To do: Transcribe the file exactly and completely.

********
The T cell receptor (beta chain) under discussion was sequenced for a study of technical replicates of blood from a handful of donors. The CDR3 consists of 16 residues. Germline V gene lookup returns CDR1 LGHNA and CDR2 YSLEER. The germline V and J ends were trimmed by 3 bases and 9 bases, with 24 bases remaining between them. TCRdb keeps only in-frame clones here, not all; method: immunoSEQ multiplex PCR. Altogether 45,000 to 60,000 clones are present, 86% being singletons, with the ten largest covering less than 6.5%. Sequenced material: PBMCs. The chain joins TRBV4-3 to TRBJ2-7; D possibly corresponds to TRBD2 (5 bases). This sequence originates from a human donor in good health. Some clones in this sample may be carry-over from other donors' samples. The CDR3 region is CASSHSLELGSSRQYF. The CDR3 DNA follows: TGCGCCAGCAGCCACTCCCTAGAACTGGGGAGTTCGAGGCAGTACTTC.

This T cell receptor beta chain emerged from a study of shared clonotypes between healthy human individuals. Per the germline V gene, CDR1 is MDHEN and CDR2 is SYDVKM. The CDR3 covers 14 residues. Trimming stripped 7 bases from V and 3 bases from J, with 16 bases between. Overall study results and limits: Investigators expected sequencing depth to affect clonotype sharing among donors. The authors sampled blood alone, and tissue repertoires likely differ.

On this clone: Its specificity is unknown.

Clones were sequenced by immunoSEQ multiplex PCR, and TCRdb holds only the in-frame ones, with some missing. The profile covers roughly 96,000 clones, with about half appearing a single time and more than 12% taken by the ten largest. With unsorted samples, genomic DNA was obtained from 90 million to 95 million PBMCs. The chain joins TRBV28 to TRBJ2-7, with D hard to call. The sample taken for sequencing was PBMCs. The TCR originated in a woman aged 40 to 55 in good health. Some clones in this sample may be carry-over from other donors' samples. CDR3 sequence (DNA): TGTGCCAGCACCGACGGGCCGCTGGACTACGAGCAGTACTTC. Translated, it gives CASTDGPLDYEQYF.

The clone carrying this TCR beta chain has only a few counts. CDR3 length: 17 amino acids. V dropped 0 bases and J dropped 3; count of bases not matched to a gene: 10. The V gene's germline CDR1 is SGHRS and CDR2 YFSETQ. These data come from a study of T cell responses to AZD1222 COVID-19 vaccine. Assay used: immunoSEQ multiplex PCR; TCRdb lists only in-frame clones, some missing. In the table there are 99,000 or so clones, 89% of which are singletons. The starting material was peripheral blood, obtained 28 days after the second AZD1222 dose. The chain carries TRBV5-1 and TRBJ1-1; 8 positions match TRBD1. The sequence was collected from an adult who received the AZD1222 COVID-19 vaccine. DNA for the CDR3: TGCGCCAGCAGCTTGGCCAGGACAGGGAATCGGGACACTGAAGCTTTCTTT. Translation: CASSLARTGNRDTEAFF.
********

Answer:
The T cell receptor (beta chain) under discussion was sequenced for a study of technical replicates of blood from a handful of donors. The CDR3 consists of 16 residues. Germline V gene lookup returns CDR1 LGHNA and CDR2 YSLEER. The germline V and J ends were trimmed by 3 bases and 9 bases, with 24 bases remaining between them. TCRdb keeps only in-frame clones here, not all; method: immunoSEQ multiplex PCR. Altogether 45,000 to 60,000 clones are present, 86% being singletons, with the ten largest covering less than 6.5%. Sequenced material: PBMCs. The chain joins TRBV4-3 to TRBJ2-7; D possibly corresponds to TRBD2 (5 bases). This sequence originates from a human donor in good health. Some clones in this sample may be carry-over from other donors' samples. The CDR3 region is CASSHSLELGSSRQYF. The CDR3 DNA follows: TGCGCCAGCAGCCACTCCCTAGAACTGGGGAGTTCGAGGCAGTACTTC.

This T cell receptor beta chain emerged from a study of shared clonotypes between healthy human individuals. Per the germline V gene, CDR1 is MDHEN and CDR2 is SYDVKM. The CDR3 covers 14 residues. Trimming stripped 7 bases from V and 3 bases from J, with 16 bases between. Overall study results and limits: Investigators expected sequencing depth to affect clonotype sharing among donors. The authors sampled blood alone, and tissue repertoires likely differ.

On this clone: Its specificity is unknown.

Clones were sequenced by immunoSEQ multiplex PCR, and TCRdb holds only the in-frame ones, with some missing. The profile covers roughly 96,000 clones, with about half appearing a single time and more than 12% taken by the ten largest. With unsorted samples, genomic DNA was obtained from 90 million to 95 million PBMCs. The chain joins TRBV28 to TRBJ2-7, with D hard to call. The sample taken for sequencing was PBMCs. The TCR originated in a woman aged 40 to 55 in good health. Some clones in this sample may be carry-over from other donors' samples. CDR3 sequence (DNA): TGTGCCAGCACCGACGGGCCGCTGGACTACGAGCAGTACTTC. Translated, it gives CASTDGPLDYEQYF.

The clone carrying this TCR beta chain has only a few counts. CDR3 length: 17 amino acids. V dropped 0 bases and J dropped 3; count of bases not matched to a gene: 10. The V gene's germline CDR1 is SGHRS and CDR2 YFSETQ. These data come from a study of T cell responses to AZD1222 COVID-19 vaccine. Assay used: immunoSEQ multiplex PCR; TCRdb lists only in-frame clones, some missing. In the table there are 99,000 or so clones, 89% of which are singletons. The starting material was peripheral blood, obtained 28 days after the second AZD1222 dose. The chain carries TRBV5-1 and TRBJ1-1; 8 positions match TRBD1. The sequence was collected from an adult who received the AZD1222 COVID-19 vaccine. DNA for the CDR3: TGCGCCAGCAGCTTGGCCAGGACAGGGAATCGGGACACTGAAGCTTTCTTT. Translation: CASSLARTGNRDTEAFF.